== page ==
He was accounting for his time as public enterprise minister between 2009 and 2014 at the Eskom inquiry on Tuesday.
“It has been disheartening and shocking for me to witness some of the appointments that I made years ago, and which were hailed publicly as positive appointments for government, now being impugned,” he said of the allegations.
“I take seriously the task of assisting this committee in uncovering the extent of corruption that appears to have transpired.”
Gigaba spoke on the testimony presented by Dames last year, in which he was implicated.
Among issues raised was Dames’ resignation from Eskom.
“Let me say at the outset, so there is no uncertainty about my position, that when Brian resigned from his position at Eskom, it was a loss to the company.” Gigaba said that he still has the “highest regard” for Dames.
“Brian submitted two resignations to the board. When he initially wanted to leave Eskom, I convinced him to stay on. I was not in favour of Brian’s exit from Eskom because of his capability, integrity and strong leadership which brought stability, and instilled confidence among Eskom’s stakeholders” said Gigaba.
“I thought it was important for him to stay. I recall having told them that Eskom could not afford to lose Brian at that time because of the massive build programs that Eskom was involved in, and because they needed to raise capital in respect of those build projects.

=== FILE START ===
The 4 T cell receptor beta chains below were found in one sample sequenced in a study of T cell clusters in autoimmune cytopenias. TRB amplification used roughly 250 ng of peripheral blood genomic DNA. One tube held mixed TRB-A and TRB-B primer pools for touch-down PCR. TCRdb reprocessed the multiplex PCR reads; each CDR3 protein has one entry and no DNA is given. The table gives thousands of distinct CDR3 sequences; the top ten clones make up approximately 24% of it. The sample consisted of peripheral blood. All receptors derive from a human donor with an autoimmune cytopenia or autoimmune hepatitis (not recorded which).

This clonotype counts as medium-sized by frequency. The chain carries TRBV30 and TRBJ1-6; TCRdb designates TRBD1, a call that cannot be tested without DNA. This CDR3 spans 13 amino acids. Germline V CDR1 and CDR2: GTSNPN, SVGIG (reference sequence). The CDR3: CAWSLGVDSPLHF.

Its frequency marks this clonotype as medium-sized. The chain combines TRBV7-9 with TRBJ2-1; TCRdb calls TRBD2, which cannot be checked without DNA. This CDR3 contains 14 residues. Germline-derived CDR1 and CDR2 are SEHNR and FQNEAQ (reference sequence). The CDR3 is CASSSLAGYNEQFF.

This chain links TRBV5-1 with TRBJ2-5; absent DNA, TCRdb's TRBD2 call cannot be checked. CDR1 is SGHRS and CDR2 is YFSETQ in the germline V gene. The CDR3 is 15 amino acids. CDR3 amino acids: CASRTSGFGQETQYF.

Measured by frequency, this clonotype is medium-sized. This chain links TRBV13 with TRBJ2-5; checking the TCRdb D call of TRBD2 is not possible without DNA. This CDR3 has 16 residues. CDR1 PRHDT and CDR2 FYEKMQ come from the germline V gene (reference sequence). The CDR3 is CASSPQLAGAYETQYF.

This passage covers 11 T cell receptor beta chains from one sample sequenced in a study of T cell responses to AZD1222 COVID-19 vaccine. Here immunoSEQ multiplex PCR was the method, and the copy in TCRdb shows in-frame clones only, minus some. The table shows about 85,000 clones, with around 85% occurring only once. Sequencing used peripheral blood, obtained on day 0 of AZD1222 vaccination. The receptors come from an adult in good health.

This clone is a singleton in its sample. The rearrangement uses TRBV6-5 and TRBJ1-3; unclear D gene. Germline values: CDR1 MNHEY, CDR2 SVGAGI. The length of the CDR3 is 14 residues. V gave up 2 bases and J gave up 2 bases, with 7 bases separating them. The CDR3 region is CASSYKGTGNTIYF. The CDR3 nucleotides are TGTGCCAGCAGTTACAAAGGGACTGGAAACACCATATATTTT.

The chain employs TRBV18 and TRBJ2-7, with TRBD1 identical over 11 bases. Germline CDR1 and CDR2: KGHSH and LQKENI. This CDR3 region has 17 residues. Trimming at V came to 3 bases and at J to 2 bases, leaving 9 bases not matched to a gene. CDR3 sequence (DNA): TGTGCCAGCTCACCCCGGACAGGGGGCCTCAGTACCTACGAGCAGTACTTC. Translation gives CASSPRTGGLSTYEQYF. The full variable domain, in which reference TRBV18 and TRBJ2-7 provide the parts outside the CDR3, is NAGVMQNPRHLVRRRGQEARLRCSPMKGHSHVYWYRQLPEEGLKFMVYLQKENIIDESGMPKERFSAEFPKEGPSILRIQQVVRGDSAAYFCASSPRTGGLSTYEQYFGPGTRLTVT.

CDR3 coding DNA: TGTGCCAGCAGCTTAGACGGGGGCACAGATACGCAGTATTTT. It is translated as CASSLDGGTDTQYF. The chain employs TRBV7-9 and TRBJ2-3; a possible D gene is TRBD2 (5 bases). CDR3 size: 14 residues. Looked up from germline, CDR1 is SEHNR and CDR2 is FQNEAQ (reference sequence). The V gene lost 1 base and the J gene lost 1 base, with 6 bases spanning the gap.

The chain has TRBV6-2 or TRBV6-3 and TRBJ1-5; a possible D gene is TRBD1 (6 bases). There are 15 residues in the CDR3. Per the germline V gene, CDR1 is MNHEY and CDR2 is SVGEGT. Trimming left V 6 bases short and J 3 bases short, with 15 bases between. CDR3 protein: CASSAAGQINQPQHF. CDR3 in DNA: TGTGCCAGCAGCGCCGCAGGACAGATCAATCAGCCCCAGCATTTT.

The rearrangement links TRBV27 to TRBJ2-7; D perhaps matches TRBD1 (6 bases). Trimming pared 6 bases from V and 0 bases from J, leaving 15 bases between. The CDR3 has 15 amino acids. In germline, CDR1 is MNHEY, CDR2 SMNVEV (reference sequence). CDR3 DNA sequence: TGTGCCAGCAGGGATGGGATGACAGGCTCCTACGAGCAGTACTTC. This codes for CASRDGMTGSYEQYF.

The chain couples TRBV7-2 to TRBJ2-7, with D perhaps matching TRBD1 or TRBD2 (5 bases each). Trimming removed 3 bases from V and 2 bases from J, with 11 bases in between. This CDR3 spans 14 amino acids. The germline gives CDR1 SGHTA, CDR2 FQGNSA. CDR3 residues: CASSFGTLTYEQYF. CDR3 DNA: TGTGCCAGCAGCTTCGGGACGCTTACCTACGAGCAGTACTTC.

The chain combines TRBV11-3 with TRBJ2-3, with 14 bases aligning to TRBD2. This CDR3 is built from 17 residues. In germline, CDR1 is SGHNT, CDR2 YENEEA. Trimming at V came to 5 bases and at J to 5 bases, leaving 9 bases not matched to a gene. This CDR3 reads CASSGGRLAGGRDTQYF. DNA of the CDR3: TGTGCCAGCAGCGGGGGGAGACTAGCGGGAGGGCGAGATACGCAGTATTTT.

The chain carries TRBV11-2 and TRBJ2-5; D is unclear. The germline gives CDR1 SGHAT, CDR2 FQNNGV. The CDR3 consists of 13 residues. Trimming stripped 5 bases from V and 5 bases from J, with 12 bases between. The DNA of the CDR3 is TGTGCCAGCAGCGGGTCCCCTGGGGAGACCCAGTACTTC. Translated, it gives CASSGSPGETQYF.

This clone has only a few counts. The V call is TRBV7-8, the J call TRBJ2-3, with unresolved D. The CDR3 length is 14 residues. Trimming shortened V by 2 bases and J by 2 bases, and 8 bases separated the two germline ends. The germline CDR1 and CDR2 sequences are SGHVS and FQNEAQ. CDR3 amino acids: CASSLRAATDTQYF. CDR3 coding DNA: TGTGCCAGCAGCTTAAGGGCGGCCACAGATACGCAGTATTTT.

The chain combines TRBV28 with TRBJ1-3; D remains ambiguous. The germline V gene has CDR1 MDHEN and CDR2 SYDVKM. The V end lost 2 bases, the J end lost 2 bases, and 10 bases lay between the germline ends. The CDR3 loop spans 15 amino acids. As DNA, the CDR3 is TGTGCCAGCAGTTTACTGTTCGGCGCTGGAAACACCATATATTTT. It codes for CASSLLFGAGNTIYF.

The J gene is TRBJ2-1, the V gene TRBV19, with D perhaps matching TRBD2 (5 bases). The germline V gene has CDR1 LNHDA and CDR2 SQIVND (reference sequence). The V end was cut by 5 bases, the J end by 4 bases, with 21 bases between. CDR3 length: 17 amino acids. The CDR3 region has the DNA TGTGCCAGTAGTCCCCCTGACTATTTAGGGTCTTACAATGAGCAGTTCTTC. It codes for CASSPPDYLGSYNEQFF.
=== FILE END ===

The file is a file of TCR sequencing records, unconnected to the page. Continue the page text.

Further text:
“It was a critical time for Eskom and Brian was necessary to maintain company stability during that period,” said Gigaba.
He recalled there being tensions between Dames and some board members. Gigaba said he made and effort to call former chair Zola Tsotsi to tell him “Brian is not going anywhere.”
Gigaba said that Dames tendered his second resignation in 2013 when it appeared tensions between him and Tsotsi could not be resolved. “At that stage, the board accepted his resignation and I urged them to focus on transitional arrangements.
“I speak sincerely when I say that I endeavored to the best of my ability to ensure Brian remained as Eskom, and it was unfortunate to have lost his services.”
Gigaba also spoke on issues with the Eskom board, which Dames brought up in his testimony.
Gigaba said he was of the view required a rotation, some members had been serving for as long as nine years.
Further to Dames’ testimony about a meeting arranged by Gigaba’s adviser Siyabonga Mahlangu with the Gupta brothers, Gigaba said he knew nothing about the meeting.
“I can also tell you that Brian did not call me about this meeting either before it happened or afterwards. The first time I heard of this meeting was following Mr. Dames’ testimony to this inquiry.
“If anything about the meeting made Mr. Dames uncomfortable, I’d go as far as to say that he should have called me about this. We had a good working relationship, and we communicated often.